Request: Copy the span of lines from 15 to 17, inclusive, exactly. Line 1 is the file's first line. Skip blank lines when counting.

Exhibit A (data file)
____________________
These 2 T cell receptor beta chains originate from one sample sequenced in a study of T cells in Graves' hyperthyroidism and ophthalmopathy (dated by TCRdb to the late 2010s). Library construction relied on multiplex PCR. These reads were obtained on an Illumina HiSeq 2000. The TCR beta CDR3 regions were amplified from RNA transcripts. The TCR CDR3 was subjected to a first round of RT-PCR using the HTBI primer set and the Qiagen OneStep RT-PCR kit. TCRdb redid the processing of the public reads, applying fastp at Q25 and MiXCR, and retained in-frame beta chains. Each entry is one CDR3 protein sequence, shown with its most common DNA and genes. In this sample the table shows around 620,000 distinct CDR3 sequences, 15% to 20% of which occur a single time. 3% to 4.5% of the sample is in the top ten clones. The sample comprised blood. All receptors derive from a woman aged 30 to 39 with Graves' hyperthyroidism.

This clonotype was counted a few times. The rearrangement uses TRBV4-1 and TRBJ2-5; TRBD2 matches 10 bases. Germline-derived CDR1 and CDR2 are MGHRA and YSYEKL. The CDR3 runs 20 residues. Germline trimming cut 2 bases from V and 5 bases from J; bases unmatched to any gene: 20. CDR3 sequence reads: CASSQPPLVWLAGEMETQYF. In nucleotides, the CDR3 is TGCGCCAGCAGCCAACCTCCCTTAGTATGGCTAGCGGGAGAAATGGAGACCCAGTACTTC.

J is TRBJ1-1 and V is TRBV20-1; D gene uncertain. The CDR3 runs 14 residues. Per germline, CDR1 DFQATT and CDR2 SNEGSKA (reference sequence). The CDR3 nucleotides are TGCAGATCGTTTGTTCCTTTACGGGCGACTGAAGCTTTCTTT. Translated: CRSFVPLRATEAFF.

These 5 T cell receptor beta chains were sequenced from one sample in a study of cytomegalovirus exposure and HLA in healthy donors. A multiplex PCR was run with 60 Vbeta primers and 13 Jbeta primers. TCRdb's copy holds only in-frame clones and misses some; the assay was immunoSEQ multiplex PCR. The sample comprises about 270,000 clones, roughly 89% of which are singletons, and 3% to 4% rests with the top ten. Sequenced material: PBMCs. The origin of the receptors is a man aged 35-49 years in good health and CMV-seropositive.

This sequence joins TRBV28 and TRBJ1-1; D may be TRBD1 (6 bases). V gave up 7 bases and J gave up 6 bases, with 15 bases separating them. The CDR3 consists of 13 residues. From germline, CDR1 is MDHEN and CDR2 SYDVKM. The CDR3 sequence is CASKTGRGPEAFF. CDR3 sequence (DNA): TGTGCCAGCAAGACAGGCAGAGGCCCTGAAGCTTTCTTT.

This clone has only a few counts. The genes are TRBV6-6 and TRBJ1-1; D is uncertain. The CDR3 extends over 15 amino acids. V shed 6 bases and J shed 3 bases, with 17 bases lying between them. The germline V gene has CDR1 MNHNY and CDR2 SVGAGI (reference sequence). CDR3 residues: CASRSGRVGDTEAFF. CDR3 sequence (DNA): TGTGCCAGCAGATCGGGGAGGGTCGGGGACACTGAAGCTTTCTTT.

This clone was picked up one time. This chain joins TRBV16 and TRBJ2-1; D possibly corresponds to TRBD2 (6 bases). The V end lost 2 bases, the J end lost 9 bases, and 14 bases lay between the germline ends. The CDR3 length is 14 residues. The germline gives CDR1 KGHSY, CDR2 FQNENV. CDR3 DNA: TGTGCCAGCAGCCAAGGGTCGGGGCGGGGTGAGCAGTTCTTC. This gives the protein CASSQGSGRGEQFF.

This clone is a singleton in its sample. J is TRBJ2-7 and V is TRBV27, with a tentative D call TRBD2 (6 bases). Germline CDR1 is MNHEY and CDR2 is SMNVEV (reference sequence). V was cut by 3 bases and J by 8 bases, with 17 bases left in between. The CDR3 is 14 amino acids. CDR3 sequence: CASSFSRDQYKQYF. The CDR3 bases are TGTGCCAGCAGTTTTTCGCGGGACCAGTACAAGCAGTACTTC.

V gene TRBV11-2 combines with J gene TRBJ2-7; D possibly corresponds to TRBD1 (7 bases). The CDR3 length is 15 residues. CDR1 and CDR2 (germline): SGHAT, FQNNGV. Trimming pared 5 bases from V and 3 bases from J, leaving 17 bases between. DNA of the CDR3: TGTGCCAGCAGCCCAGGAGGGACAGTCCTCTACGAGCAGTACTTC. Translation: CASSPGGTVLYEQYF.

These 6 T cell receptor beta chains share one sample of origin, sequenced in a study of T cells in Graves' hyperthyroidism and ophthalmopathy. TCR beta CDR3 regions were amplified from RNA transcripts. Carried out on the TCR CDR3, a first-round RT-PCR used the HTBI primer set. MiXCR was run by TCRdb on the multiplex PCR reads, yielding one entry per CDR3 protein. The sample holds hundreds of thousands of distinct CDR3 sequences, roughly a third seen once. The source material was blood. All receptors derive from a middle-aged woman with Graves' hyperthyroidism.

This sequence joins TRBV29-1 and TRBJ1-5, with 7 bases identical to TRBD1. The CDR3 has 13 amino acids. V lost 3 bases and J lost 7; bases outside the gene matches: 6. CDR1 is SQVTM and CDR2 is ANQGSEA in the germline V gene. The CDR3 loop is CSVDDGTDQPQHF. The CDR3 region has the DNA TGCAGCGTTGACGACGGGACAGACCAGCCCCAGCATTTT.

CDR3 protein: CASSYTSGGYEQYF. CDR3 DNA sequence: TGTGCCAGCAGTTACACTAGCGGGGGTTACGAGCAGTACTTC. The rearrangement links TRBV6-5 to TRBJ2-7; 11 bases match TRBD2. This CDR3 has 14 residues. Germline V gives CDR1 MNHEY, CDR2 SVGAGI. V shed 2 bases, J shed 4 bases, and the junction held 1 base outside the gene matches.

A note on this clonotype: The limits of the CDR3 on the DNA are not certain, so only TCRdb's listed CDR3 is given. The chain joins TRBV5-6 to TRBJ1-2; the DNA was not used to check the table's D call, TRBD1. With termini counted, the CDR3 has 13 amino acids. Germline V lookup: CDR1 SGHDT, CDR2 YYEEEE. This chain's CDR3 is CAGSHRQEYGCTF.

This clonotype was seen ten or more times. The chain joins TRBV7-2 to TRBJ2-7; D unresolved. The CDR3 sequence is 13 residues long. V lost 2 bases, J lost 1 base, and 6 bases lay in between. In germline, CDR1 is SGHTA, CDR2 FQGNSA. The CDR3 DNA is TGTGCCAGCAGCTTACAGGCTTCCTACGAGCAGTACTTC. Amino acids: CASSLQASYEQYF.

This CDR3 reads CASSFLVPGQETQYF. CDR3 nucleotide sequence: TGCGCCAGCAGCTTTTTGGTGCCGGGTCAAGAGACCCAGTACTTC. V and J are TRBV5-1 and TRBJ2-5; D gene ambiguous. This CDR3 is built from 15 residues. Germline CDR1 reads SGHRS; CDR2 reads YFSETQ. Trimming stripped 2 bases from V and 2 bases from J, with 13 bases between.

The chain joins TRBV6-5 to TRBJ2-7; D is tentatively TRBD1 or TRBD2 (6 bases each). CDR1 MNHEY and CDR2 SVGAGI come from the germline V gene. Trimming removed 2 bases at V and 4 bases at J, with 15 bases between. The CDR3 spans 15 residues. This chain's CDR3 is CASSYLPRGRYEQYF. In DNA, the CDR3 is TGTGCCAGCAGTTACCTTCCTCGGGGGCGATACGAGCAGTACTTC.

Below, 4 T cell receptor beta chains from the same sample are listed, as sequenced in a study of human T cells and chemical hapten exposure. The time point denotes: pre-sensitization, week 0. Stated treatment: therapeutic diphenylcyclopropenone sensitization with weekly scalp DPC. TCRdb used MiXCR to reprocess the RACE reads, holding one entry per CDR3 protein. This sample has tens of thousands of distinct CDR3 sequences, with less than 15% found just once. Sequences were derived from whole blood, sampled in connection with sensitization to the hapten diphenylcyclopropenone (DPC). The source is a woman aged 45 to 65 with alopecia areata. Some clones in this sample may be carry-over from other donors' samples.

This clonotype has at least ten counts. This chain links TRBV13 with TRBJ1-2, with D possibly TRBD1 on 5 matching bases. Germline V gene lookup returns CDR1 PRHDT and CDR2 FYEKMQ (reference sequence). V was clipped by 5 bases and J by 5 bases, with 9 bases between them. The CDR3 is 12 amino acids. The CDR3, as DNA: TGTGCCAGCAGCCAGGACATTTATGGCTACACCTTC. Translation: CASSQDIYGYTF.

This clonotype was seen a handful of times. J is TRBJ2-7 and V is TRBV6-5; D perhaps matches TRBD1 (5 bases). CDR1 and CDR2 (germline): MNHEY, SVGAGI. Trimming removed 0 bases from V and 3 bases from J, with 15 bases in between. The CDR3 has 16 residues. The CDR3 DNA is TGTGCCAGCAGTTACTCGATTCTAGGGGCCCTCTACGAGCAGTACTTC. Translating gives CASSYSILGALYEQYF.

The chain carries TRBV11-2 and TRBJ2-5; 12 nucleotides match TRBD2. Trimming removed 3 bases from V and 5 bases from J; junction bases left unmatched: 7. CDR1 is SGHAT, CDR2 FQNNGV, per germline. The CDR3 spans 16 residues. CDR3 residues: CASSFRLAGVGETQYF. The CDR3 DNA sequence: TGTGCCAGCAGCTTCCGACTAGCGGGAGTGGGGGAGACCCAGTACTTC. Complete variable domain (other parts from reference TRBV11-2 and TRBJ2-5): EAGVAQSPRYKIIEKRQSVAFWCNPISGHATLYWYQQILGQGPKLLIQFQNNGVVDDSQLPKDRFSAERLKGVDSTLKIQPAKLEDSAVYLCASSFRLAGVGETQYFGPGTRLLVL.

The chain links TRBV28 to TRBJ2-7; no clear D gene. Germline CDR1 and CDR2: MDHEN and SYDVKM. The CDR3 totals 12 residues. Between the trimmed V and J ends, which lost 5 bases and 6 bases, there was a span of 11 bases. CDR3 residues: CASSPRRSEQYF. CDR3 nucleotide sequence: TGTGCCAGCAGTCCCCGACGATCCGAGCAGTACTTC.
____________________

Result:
This CDR3 reads CASSFLVPGQETQYF. CDR3 nucleotide sequence: TGCGCCAGCAGCTTTTTGGTGCCGGGTCAAGAGACCCAGTACTTC. V and J are TRBV5-1 and TRBJ2-5; D gene ambiguous. This CDR3 is built from 15 residues. Germline CDR1 reads SGHRS; CDR2 reads YFSETQ. Trimming stripped 2 bases from V and 2 bases from J, with 13 bases between.

The chain joins TRBV6-5 to TRBJ2-7; D is tentatively TRBD1 or TRBD2 (6 bases each). CDR1 MNHEY and CDR2 SVGAGI come from the germline V gene. Trimming removed 2 bases at V and 4 bases at J, with 15 bases between. The CDR3 spans 15 residues. This chain's CDR3 is CASSYLPRGRYEQYF. In DNA, the CDR3 is TGTGCCAGCAGTTACCTTCCTCGGGGGCGATACGAGCAGTACTTC.

Below, 4 T cell receptor beta chains from the same sample are listed, as sequenced in a study of human T cells and chemical hapten exposure. The time point denotes: pre-sensitization, week 0. Stated treatment: therapeutic diphenylcyclopropenone sensitization with weekly scalp DPC. TCRdb used MiXCR to reprocess the RACE reads, holding one entry per CDR3 protein. This sample has tens of thousands of distinct CDR3 sequences, with less than 15% found just once. Sequences were derived from whole blood, sampled in connection with sensitization to the hapten diphenylcyclopropenone (DPC). The source is a woman aged 45 to 65 with alopecia areata. Some clones in this sample may be carry-over from other donors' samples.